Posted in | News | Materials Research

Materials Found Responsible for Fast Charging

The key lies within the materials in order to produce an electric vehicle battery that can charge as swiftly as it takes to fill a car with gasoline.

Faster vehicle charging is a key effort the INL team is trying to enable with NMC811 on cathodes. Image Credit: Idaho National Laboratory

High-nickel, layered-oxide cathode materials can make EV batteries charge quicker, last longer, and go farther. A group headed by Idaho National Laboratory has discovered that cathodes built of a nickel-rich material known as NMC811 (80% nickel, 10% manganese, 10% cobalt) maintain better performance and longer life. While it is not a discrete new chemistry, NMC811 has the potential to provide a way to better performance. The key is to comprehend its properties.

With electric vehicles, the world is at a tipping point. During 2022, 5.8% of the new cars Americans bought were electric, up from 3.2% in 2021. For the first time, the total EV sales topped 800,000. However, one difficulty that is troublesome to the industry is constructing a battery that can charge repeatedly in a timeframe of 10–15 minutes.

Extreme fast charging puts considerable pressure on all components of a battery, and differences in chemistry, electrode and materials engineering could have substantial impacts on performance.

A lithium-ion battery offers power by transporting ions via its electrolytes from the cathode to the anode. Although scientists are beginning to better comprehend lithium plating on anodes, they get less understanding about the extremely fast charging’s effect on cathodes.

In the June 2022 issue of Advanced Energy Materials, INL scientists headed by Tanvir Tanim published a peer-reviewed article. The article described that as the battery industry moves toward higher-nickel-content cathodes, they will require a full understanding of how materials might worsen under extreme fast charging.

The research of the team explains NMC811’s aging behavior under varied fast charging conditions, the most extreme corresponding to over 200,000 miles of driving. The paper related NMC811’s performance to NMC532 (50% nickel, 30% manganese, 20% cobalt), the more predominant material in batteries when the study started over five years ago.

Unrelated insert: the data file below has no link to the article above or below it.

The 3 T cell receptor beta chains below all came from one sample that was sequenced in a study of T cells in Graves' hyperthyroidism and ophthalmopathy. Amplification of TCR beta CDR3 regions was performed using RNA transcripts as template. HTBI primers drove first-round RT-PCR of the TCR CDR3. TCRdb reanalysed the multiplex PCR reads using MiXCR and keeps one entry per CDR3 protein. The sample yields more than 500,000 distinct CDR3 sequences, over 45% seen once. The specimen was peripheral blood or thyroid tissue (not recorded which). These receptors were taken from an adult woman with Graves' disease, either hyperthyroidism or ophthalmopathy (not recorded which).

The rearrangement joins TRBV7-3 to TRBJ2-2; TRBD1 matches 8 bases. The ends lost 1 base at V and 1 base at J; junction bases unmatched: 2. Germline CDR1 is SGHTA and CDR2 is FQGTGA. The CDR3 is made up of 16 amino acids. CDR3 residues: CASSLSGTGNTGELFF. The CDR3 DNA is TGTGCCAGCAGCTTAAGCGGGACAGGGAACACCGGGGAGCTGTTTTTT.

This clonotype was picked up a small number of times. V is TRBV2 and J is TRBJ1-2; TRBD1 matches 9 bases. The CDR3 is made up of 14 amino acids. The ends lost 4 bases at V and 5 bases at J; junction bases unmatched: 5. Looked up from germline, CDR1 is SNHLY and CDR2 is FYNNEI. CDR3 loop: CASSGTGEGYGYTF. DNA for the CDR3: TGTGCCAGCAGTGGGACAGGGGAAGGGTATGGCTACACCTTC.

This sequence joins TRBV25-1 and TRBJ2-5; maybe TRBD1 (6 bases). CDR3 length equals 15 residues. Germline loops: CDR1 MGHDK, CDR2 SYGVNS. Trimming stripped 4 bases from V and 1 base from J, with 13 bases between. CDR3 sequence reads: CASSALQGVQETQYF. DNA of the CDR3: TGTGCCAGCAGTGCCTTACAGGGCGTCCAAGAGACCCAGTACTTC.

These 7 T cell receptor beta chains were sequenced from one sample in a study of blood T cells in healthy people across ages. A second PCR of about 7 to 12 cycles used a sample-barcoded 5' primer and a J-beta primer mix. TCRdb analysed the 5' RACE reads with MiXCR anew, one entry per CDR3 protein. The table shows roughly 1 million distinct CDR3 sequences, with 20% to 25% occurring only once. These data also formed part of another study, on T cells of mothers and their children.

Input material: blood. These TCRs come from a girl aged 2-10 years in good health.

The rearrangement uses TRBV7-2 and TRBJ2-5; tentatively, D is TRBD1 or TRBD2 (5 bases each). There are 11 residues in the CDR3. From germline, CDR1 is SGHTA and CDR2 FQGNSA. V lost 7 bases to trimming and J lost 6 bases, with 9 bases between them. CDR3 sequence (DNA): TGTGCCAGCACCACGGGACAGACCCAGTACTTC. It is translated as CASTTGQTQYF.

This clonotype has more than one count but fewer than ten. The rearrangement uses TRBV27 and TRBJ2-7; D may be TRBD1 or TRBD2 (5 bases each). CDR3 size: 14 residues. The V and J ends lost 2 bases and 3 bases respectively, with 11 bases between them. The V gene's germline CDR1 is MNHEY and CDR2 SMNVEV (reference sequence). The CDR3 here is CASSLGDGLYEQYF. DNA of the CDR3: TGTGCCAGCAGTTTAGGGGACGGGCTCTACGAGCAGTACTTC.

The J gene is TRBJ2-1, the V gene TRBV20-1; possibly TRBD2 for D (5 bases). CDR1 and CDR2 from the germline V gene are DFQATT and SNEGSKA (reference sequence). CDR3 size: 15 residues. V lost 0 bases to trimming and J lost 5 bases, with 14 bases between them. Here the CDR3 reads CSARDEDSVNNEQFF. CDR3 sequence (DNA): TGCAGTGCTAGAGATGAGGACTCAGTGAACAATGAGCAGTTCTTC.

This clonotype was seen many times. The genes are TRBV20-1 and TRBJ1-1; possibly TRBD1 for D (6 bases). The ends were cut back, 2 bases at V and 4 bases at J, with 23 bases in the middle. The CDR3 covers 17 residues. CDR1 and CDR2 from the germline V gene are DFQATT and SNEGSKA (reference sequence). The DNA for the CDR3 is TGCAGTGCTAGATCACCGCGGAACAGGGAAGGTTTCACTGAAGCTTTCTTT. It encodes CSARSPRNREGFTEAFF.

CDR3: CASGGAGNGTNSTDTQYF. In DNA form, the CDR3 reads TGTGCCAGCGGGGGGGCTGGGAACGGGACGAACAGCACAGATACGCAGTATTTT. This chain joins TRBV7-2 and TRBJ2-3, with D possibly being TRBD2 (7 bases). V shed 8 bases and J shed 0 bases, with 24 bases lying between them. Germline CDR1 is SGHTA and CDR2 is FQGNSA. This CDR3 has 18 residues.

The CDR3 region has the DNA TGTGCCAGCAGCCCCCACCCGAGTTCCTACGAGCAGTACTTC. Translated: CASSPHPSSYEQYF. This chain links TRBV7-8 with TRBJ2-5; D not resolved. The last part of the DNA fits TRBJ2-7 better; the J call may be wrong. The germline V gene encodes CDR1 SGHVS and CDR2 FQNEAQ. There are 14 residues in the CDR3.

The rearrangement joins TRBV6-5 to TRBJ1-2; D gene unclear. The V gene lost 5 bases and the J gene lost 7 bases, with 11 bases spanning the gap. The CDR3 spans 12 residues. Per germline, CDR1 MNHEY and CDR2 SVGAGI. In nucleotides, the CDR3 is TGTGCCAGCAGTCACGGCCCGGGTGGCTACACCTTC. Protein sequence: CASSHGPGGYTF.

At varied fast charging rates, the INL-led group researched a range of electrochemical methods to test battery cells charged from 35% to 100%. The research concentrated on failure mechanisms, which included how particles mechanically fracture at the time of cycling. To observe how much cracking happened in varied cycling conditions, they utilized advanced scanning electron microscopy methods to analyze the particles’ architecture.

Regarding the two cathode materials, Tanim stated that they were astonished that even though NMC811 displayed considerable subsurface degradation, it displayed superior cycle life performance over NMC532. He partially credited this to the molecules in NMC811 being organized in a way that forms freer lithium-ion pathways.

NMC811 also has higher ionic and electrical conductivity in comparison to NMC532, improving the quantity of charge a battery can hold with recurrent use.

Besides, NMC811 displayed slower impedance growth. Impedance is a measure of internal resistance and is essential because high resistance makes a battery heat up, minimizing voltage and lessening cell capacity to the point where it gets unusable. On demand, a low-impedance battery offers high current.

Altogether, NMC811 displayed higher specific energy—the electrical energy that can be attained from a cell in one discharge cycle divided by the individual cell mass—and improved electrical conductivity than lower nickel-content types. As cobalt is inadequate in quantity and costly, the lower cobalt content of NMC811 also points to minimal cost.

The study done at national laboratories goes to the US Department of Energy, sharing it with the scientific community, the automotive industry, and battery developers. “Some automotive manufacturers have already started using NMC811 on cathodes, making the research particularly relevant,” Tanim said.

Tanim showed that the complicated influence of grain architecture and orientation on single-particle performance will be the aim of future work. However, the research team concluded that cathodes are built of NMC811 could be an improved bet for EV batteries that can charge in 10–15 minutes. “NMC811 will provide more flexibility for optimizing a battery for both high-energy and power,” the paper stated.

Journal Reference

Tanim, T. R., et al. (2022). A Comprehensive Understanding of the Aging Effects of Extreme Fast Charging on High Ni NMC Cathode. Advance Energy Material.

Tell Us What You Think

Do you have a review, update or anything you would like to add to this news story?

Leave your feedback
Your comment type

While we only use edited and approved content for Azthena answers, it may on occasions provide incorrect responses. Please confirm any data provided with the related suppliers or authors. We do not provide medical advice, if you search for medical information you must always consult a medical professional before acting on any information provided.

Your questions, but not your email details will be shared with OpenAI and retained for 30 days in accordance with their privacy principles.

Please do not ask questions that use sensitive or confidential information.

Read the full Terms & Conditions.